Philip Hammond says UK will build its own satellite system if EU go ahead with Galileo snub
Britain will build its own satellite navigation system if it is shut out of the EU's Galileo programme after Brexit, Philip Hammond has declared.
The Chancellor's comments are the latest salvo in the ongoing row over when the UK should still have access to the technology.
Brussels insists that Britain will have to be treated the same way as any other non-EU member state in the future.
But the Government has demanded a rethink, insisting that the move would put the security of millions of citizens across Europe at risk.
In a letter to the EU, British officials said post-Brexit security co-operation would be compromised were Britain denied access to the Public Regulated Service (PRS) – a crucial navigation and timing signal used by government and the military – after March 2019.
Asked about the row as he arrived at a meeting of finance ministers in Brussels, Mr Hammond said: "We need access to a satellite system of this kind. A plan has always been to work as a core member of the Galileo project, contributing financially and technically to the project.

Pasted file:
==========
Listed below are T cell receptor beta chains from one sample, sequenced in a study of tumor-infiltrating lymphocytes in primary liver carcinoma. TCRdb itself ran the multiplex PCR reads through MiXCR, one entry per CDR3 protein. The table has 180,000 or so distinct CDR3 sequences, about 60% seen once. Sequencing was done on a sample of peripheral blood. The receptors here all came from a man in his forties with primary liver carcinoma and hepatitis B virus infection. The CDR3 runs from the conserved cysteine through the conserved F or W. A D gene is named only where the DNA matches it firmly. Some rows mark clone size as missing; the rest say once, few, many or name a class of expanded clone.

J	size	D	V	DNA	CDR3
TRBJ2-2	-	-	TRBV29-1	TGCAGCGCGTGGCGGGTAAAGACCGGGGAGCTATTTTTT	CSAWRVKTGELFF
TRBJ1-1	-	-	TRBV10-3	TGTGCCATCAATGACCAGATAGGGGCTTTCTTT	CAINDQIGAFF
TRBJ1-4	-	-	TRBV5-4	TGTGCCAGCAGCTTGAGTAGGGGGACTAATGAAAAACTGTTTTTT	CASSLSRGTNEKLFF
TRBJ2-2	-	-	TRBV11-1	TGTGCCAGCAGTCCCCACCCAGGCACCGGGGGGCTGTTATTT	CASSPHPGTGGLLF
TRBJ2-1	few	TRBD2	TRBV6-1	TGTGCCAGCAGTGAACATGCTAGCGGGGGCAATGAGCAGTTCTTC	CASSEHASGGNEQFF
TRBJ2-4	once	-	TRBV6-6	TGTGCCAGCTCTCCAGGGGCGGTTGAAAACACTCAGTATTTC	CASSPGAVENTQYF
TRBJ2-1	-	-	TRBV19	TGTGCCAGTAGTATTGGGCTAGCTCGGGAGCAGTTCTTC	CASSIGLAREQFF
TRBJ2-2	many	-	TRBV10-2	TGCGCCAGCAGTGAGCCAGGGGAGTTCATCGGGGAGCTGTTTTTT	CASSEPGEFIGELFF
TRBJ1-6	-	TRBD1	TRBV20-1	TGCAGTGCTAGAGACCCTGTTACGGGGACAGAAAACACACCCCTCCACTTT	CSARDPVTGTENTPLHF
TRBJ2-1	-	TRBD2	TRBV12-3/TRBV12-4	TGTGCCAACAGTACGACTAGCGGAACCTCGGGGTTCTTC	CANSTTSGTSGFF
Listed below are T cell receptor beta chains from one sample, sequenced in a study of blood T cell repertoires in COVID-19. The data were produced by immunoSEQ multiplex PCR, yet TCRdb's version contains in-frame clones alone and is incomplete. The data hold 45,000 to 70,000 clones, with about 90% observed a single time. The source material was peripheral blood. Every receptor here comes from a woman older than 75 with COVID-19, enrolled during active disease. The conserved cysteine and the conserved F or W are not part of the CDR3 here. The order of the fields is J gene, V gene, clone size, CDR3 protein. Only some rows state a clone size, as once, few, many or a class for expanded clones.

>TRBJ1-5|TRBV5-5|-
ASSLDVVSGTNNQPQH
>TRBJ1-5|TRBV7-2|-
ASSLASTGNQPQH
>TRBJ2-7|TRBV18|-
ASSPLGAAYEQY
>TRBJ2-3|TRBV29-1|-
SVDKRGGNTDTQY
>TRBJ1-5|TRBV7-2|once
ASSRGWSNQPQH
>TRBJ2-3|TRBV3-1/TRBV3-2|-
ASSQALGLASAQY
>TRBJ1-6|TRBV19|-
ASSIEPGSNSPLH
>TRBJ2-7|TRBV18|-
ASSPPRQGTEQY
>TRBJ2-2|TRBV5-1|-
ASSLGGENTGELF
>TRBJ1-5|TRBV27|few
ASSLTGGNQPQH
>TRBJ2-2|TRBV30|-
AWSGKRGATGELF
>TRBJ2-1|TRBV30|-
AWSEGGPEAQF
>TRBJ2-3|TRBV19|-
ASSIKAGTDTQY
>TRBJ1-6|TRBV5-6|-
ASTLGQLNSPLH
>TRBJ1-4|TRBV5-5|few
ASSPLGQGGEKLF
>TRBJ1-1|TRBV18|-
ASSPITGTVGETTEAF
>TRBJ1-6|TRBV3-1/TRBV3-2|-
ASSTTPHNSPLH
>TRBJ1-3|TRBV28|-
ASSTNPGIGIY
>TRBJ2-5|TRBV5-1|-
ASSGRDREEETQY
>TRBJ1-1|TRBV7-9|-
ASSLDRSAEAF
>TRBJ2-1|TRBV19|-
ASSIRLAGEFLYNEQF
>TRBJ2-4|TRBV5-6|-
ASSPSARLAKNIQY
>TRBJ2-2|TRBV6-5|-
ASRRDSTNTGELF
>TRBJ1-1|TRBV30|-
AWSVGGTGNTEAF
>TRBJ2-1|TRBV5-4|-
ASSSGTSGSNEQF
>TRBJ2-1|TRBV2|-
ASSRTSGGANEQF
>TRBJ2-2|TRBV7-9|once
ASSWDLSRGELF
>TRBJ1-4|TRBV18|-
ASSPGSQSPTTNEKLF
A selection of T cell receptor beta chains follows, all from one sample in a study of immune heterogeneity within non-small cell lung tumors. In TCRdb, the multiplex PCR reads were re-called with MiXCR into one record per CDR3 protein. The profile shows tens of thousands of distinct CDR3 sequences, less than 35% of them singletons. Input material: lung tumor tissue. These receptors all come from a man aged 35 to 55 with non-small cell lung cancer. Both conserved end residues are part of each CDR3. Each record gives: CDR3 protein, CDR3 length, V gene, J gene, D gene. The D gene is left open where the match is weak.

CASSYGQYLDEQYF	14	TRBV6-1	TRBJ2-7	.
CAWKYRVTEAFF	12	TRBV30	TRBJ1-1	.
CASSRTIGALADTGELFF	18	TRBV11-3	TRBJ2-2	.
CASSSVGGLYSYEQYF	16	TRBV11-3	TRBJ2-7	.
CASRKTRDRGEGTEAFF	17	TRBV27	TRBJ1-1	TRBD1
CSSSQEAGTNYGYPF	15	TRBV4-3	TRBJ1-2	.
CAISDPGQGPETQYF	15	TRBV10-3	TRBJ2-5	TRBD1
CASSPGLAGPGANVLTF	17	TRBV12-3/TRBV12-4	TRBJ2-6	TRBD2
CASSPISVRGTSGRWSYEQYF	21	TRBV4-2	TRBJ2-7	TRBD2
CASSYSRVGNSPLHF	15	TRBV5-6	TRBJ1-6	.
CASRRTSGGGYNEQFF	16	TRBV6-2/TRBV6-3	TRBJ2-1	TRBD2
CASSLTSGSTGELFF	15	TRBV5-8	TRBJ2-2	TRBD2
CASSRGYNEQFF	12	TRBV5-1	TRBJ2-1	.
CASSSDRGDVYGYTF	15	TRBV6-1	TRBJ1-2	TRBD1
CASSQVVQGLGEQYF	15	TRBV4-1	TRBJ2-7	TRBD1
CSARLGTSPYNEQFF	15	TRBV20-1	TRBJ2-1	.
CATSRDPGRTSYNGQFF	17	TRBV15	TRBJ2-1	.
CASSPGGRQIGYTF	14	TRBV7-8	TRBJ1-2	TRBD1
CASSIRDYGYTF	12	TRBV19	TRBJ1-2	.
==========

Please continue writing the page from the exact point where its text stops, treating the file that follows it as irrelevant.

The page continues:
"If that proves impossible then Britain will have to go it alone, possibly with other partners outside Europe and the US, to build a third competing system. But for national security strategic reasons we need access to a system and will ensure that we get it."
David Davis took to Twitter on Thursday to protest at the EU's stance.
Shadow Chancellor John McDonnell said: “On the same day the ONS has confirmed that UK economic growth is the weakest it's been in 6 years, it's not surprising the Chancellor is looking to focus on matters in outer space.
“Working people will be rightly angry that Philip Hammond can find billions of pounds at the drop of a hat for a space programme, yet is not prepared to find the money our vital public services like the NHS desperately need.
“It's time the Chancellor came down to Earth to prove he is on the same planet as the rest of us by recognising what he is putting people in our country through with his austerity cuts.”
Lord Malloch Brown, chair of the pro-EU Best for Britain campaign, said: "I hope and expect the Galileo issue will get amicably solved.
"But the fact we are scrambling to protect our basic security arrangements at a time of increasing international threats shows again that in national security terms Brexit is a deeply damaging own goal."